In This Means War, the CIA operatives played by Chris Pine and Tom Hardy fall for the same woman, a consumer products tester played by Reese Witherspoon. At first the boys agree to let the best agent win, seduction-wise, while Witherspoon’s Lauren puzzles through her feelings regarding her suitors, whom she believes to be a cruise ship captain and a travel agent, respectively.
Then the lads’ alpha male surveillance instincts get the better of them, and a sour premise becomes a pretty ugly state of affairs. Double-entendres about “entering the premises” litter the script.
The fellows take turns foiling each other’s sexual progress in increasingly elaborate and James Bondian ways, at immense expense to the American taxpayer. Their voyeuristic one-upmanship isn’t amusing. It’s more like none-upmanship. Occasionally the film lurches back to its B plot line, involving an international arms dealer (Til Schweiger, Sgt. Stiglitz of Inglourious Basterds). The bulk of the film, the A plot, rates an F.
Thanks to the success seven years ago of Mr. & Mrs. Smith, starring Brad Pitt and Angelina Jolie and written by This Means War co-writer Simon Kinberg, we’ve endured quite a few terrible Smith knockoffs in which assassins’ bullets fly while verbal bullets go squib-squib-squib all over the place.
The ideal audience for This Means War is anybody who enjoyed Knight and Day (the one with Tom Cruise and Cameron Diaz) and Killers (Ashton Kutcher and Katherine Heigl). In the film press materials, Witherspoon had this to say regarding her latest: “It’s almost like two different movies. My character’s in a comedy and Chris’ and Tom’s are in a big action film.” Yes, and they’re both lame.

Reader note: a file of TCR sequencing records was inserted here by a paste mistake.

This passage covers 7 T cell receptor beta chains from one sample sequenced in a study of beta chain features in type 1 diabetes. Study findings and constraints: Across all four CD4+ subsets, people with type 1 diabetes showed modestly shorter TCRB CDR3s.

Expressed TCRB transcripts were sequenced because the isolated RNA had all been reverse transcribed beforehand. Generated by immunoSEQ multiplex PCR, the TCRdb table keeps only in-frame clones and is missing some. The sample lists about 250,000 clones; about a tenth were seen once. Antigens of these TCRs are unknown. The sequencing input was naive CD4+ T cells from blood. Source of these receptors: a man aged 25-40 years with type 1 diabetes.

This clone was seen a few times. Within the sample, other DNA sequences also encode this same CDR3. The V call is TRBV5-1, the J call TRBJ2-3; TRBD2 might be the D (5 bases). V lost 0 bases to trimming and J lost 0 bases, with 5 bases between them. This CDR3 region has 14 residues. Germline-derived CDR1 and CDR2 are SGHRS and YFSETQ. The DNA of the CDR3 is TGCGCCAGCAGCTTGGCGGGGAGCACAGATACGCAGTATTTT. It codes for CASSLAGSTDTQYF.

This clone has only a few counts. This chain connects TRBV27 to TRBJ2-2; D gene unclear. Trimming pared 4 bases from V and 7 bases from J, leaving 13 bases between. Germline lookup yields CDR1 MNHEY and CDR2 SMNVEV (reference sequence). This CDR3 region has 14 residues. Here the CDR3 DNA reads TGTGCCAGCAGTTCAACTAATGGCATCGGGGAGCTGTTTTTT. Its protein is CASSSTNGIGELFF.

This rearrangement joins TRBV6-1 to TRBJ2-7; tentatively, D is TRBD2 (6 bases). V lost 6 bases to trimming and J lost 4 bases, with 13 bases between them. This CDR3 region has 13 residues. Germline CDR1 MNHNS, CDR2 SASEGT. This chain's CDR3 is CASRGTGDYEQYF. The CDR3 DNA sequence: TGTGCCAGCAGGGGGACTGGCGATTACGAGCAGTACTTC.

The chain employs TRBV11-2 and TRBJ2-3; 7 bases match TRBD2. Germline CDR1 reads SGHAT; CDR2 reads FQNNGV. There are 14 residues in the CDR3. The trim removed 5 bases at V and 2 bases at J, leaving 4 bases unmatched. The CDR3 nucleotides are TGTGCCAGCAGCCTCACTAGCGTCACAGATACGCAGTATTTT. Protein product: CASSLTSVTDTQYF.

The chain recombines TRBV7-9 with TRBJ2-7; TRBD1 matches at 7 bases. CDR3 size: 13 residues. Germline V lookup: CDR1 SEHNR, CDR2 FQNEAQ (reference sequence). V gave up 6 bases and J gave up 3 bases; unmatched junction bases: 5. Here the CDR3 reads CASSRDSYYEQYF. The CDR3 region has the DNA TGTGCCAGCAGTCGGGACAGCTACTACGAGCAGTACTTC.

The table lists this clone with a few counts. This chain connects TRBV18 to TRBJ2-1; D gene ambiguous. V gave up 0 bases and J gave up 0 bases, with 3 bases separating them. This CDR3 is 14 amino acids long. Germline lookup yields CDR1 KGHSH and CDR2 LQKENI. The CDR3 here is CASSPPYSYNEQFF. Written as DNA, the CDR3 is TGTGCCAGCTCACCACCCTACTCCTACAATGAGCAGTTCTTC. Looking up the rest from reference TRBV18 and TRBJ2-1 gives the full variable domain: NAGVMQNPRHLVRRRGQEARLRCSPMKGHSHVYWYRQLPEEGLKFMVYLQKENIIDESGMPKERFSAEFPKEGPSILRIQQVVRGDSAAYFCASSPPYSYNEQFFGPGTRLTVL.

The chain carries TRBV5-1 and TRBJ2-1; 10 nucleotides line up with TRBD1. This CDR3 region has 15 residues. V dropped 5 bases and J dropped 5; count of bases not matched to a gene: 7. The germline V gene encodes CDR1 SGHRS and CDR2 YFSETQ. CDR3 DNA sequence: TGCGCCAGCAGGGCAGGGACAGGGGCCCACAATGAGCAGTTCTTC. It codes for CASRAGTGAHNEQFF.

Am I alone in resisting this subgenre of adorable assassins and their complicated love lives? Entertainments blending spiky comic repartee and outsize physical action (plus a formidable body count) tended to go down more easily in the Cold War days, when Alfred Hitchcock’s North by Northwest served as a prelude to the Bond franchise, and a diversion such as Stanley Donen’s Charade could disarm moviegoers who had come for Cary Grant and Audrey Hepburn and, as such, found themselves pleasantly discombobulated by all the killings.
This Means War is pure, witless discombobulation. The director is McG, of the Charlie’s Angels franchise and We Are Marshall. (He should shorten that handle of his, either to “Mc” or just plain “G.”) He choreographs and frames the action here in such a way as to be spatially incoherent—as in the Hong Kong-set prelude—or tonally berserk—as in a later, massively destructive clash between the male leads. In the Tom Arnold True Lies supporting slot, Chelsea Handler (as Lauren’s kibitzing married friend, Trish) offers smutty wisecracks a-plenty, if not a-funny, enough to risk the PG-13 rating. It took two appeals, in fact, to rate the film down from an R.
The superbright color palette is designed for high spirits, but the behavior of the alleged rooting interests is repellent, especially Pine’s smug Lothario. Repartee does not come easily to the hugely talented Hardy, who always seems on the verge of a bloodbath.
And note to Witherspoon: This Means War is the sort of consumer product you’re supposed to test before you win an Academy Award, not after.
This Means War (PG-13) ★☆☆☆☆